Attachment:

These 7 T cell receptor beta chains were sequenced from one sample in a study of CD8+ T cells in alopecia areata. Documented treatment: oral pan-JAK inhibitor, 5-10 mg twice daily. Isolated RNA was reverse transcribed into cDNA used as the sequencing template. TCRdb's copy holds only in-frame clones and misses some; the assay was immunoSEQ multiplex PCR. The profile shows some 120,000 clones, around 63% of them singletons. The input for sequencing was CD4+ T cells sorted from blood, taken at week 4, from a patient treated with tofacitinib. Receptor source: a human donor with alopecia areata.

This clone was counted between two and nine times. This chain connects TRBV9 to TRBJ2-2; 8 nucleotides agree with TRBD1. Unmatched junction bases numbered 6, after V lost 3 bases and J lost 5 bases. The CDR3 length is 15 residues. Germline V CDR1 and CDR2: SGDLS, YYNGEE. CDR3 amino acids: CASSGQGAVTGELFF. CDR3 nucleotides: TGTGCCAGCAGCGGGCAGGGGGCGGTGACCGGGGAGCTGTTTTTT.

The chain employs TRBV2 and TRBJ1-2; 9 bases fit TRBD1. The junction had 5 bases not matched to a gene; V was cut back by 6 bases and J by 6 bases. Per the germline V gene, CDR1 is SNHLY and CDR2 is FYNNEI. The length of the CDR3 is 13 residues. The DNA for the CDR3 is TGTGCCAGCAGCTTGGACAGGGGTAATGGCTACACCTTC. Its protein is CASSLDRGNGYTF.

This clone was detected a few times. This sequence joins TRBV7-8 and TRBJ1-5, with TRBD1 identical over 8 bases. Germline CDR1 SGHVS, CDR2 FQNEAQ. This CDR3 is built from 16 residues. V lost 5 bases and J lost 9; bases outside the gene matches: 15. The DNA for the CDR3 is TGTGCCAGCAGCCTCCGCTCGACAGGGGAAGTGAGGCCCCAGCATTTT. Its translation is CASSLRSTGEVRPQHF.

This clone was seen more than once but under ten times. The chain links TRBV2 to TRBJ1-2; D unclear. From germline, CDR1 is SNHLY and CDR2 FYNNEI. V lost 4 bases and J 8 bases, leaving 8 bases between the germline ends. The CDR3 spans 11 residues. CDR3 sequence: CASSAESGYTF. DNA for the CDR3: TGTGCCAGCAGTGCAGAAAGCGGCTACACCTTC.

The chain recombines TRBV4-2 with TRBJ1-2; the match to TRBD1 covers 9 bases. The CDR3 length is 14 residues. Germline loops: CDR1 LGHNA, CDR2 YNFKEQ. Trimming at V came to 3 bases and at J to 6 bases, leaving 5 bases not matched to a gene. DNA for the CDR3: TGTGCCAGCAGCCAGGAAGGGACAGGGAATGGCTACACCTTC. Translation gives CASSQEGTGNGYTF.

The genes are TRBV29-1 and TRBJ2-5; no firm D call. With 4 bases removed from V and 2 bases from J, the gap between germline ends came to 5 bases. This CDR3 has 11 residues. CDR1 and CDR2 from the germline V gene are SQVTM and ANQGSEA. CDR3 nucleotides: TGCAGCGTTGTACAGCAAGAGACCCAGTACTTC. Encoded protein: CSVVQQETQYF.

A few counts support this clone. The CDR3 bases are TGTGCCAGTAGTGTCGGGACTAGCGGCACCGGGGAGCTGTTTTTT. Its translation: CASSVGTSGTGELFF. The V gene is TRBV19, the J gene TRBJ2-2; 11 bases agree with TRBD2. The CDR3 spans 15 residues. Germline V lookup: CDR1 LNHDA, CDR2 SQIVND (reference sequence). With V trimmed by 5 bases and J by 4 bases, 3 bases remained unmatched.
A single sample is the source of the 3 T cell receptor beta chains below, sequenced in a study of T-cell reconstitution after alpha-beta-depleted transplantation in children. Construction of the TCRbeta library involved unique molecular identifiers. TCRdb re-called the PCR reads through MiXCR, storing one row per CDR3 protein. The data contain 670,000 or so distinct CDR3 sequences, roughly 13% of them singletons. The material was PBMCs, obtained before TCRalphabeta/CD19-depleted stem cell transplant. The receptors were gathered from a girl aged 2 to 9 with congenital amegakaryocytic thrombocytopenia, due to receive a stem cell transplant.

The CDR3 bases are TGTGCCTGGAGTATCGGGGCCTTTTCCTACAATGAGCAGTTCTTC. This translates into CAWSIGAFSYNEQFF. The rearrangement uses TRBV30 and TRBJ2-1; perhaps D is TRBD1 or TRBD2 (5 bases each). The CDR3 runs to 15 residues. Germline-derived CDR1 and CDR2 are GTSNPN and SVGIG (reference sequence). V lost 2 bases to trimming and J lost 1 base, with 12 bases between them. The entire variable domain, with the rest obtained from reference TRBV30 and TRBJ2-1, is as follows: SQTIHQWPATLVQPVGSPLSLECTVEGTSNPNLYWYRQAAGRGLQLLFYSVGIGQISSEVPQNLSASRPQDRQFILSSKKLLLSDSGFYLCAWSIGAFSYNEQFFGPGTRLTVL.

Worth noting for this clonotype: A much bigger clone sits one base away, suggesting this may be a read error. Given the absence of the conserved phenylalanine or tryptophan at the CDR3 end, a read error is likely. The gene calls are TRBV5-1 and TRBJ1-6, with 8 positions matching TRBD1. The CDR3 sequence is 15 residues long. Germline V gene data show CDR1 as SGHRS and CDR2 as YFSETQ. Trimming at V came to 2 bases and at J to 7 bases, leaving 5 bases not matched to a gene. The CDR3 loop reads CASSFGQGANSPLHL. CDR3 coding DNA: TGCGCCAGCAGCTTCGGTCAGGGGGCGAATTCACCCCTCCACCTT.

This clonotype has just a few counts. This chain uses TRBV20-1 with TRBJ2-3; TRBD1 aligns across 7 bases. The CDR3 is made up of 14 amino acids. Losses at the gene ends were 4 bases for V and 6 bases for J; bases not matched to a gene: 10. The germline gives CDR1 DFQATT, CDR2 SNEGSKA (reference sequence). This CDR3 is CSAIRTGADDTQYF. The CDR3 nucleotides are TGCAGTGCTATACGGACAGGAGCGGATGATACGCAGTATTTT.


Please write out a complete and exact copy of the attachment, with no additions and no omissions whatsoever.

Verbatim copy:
These 7 T cell receptor beta chains were sequenced from one sample in a study of CD8+ T cells in alopecia areata. Documented treatment: oral pan-JAK inhibitor, 5-10 mg twice daily. Isolated RNA was reverse transcribed into cDNA used as the sequencing template. TCRdb's copy holds only in-frame clones and misses some; the assay was immunoSEQ multiplex PCR. The profile shows some 120,000 clones, around 63% of them singletons. The input for sequencing was CD4+ T cells sorted from blood, taken at week 4, from a patient treated with tofacitinib. Receptor source: a human donor with alopecia areata.

This clone was counted between two and nine times. This chain connects TRBV9 to TRBJ2-2; 8 nucleotides agree with TRBD1. Unmatched junction bases numbered 6, after V lost 3 bases and J lost 5 bases. The CDR3 length is 15 residues. Germline V CDR1 and CDR2: SGDLS, YYNGEE. CDR3 amino acids: CASSGQGAVTGELFF. CDR3 nucleotides: TGTGCCAGCAGCGGGCAGGGGGCGGTGACCGGGGAGCTGTTTTTT.

The chain employs TRBV2 and TRBJ1-2; 9 bases fit TRBD1. The junction had 5 bases not matched to a gene; V was cut back by 6 bases and J by 6 bases. Per the germline V gene, CDR1 is SNHLY and CDR2 is FYNNEI. The length of the CDR3 is 13 residues. The DNA for the CDR3 is TGTGCCAGCAGCTTGGACAGGGGTAATGGCTACACCTTC. Its protein is CASSLDRGNGYTF.

This clone was detected a few times. This sequence joins TRBV7-8 and TRBJ1-5, with TRBD1 identical over 8 bases. Germline CDR1 SGHVS, CDR2 FQNEAQ. This CDR3 is built from 16 residues. V lost 5 bases and J lost 9; bases outside the gene matches: 15. The DNA for the CDR3 is TGTGCCAGCAGCCTCCGCTCGACAGGGGAAGTGAGGCCCCAGCATTTT. Its translation is CASSLRSTGEVRPQHF.

This clone was seen more than once but under ten times. The chain links TRBV2 to TRBJ1-2; D unclear. From germline, CDR1 is SNHLY and CDR2 FYNNEI. V lost 4 bases and J 8 bases, leaving 8 bases between the germline ends. The CDR3 spans 11 residues. CDR3 sequence: CASSAESGYTF. DNA for the CDR3: TGTGCCAGCAGTGCAGAAAGCGGCTACACCTTC.

The chain recombines TRBV4-2 with TRBJ1-2; the match to TRBD1 covers 9 bases. The CDR3 length is 14 residues. Germline loops: CDR1 LGHNA, CDR2 YNFKEQ. Trimming at V came to 3 bases and at J to 6 bases, leaving 5 bases not matched to a gene. DNA for the CDR3: TGTGCCAGCAGCCAGGAAGGGACAGGGAATGGCTACACCTTC. Translation gives CASSQEGTGNGYTF.

The genes are TRBV29-1 and TRBJ2-5; no firm D call. With 4 bases removed from V and 2 bases from J, the gap between germline ends came to 5 bases. This CDR3 has 11 residues. CDR1 and CDR2 from the germline V gene are SQVTM and ANQGSEA. CDR3 nucleotides: TGCAGCGTTGTACAGCAAGAGACCCAGTACTTC. Encoded protein: CSVVQQETQYF.

A few counts support this clone. The CDR3 bases are TGTGCCAGTAGTGTCGGGACTAGCGGCACCGGGGAGCTGTTTTTT. Its translation: CASSVGTSGTGELFF. The V gene is TRBV19, the J gene TRBJ2-2; 11 bases agree with TRBD2. The CDR3 spans 15 residues. Germline V lookup: CDR1 LNHDA, CDR2 SQIVND (reference sequence). With V trimmed by 5 bases and J by 4 bases, 3 bases remained unmatched.
A single sample is the source of the 3 T cell receptor beta chains below, sequenced in a study of T-cell reconstitution after alpha-beta-depleted transplantation in children. Construction of the TCRbeta library involved unique molecular identifiers. TCRdb re-called the PCR reads through MiXCR, storing one row per CDR3 protein. The data contain 670,000 or so distinct CDR3 sequences, roughly 13% of them singletons. The material was PBMCs, obtained before TCRalphabeta/CD19-depleted stem cell transplant. The receptors were gathered from a girl aged 2 to 9 with congenital amegakaryocytic thrombocytopenia, due to receive a stem cell transplant.

The CDR3 bases are TGTGCCTGGAGTATCGGGGCCTTTTCCTACAATGAGCAGTTCTTC. This translates into CAWSIGAFSYNEQFF. The rearrangement uses TRBV30 and TRBJ2-1; perhaps D is TRBD1 or TRBD2 (5 bases each). The CDR3 runs to 15 residues. Germline-derived CDR1 and CDR2 are GTSNPN and SVGIG (reference sequence). V lost 2 bases to trimming and J lost 1 base, with 12 bases between them. The entire variable domain, with the rest obtained from reference TRBV30 and TRBJ2-1, is as follows: SQTIHQWPATLVQPVGSPLSLECTVEGTSNPNLYWYRQAAGRGLQLLFYSVGIGQISSEVPQNLSASRPQDRQFILSSKKLLLSDSGFYLCAWSIGAFSYNEQFFGPGTRLTVL.

Worth noting for this clonotype: A much bigger clone sits one base away, suggesting this may be a read error. Given the absence of the conserved phenylalanine or tryptophan at the CDR3 end, a read error is likely. The gene calls are TRBV5-1 and TRBJ1-6, with 8 positions matching TRBD1. The CDR3 sequence is 15 residues long. Germline V gene data show CDR1 as SGHRS and CDR2 as YFSETQ. Trimming at V came to 2 bases and at J to 7 bases, leaving 5 bases not matched to a gene. The CDR3 loop reads CASSFGQGANSPLHL. CDR3 coding DNA: TGCGCCAGCAGCTTCGGTCAGGGGGCGAATTCACCCCTCCACCTT.

This clonotype has just a few counts. This chain uses TRBV20-1 with TRBJ2-3; TRBD1 aligns across 7 bases. The CDR3 is made up of 14 amino acids. Losses at the gene ends were 4 bases for V and 6 bases for J; bases not matched to a gene: 10. The germline gives CDR1 DFQATT, CDR2 SNEGSKA (reference sequence). This CDR3 is CSAIRTGADDTQYF. The CDR3 nucleotides are TGCAGTGCTATACGGACAGGAGCGGATGATACGCAGTATTTT.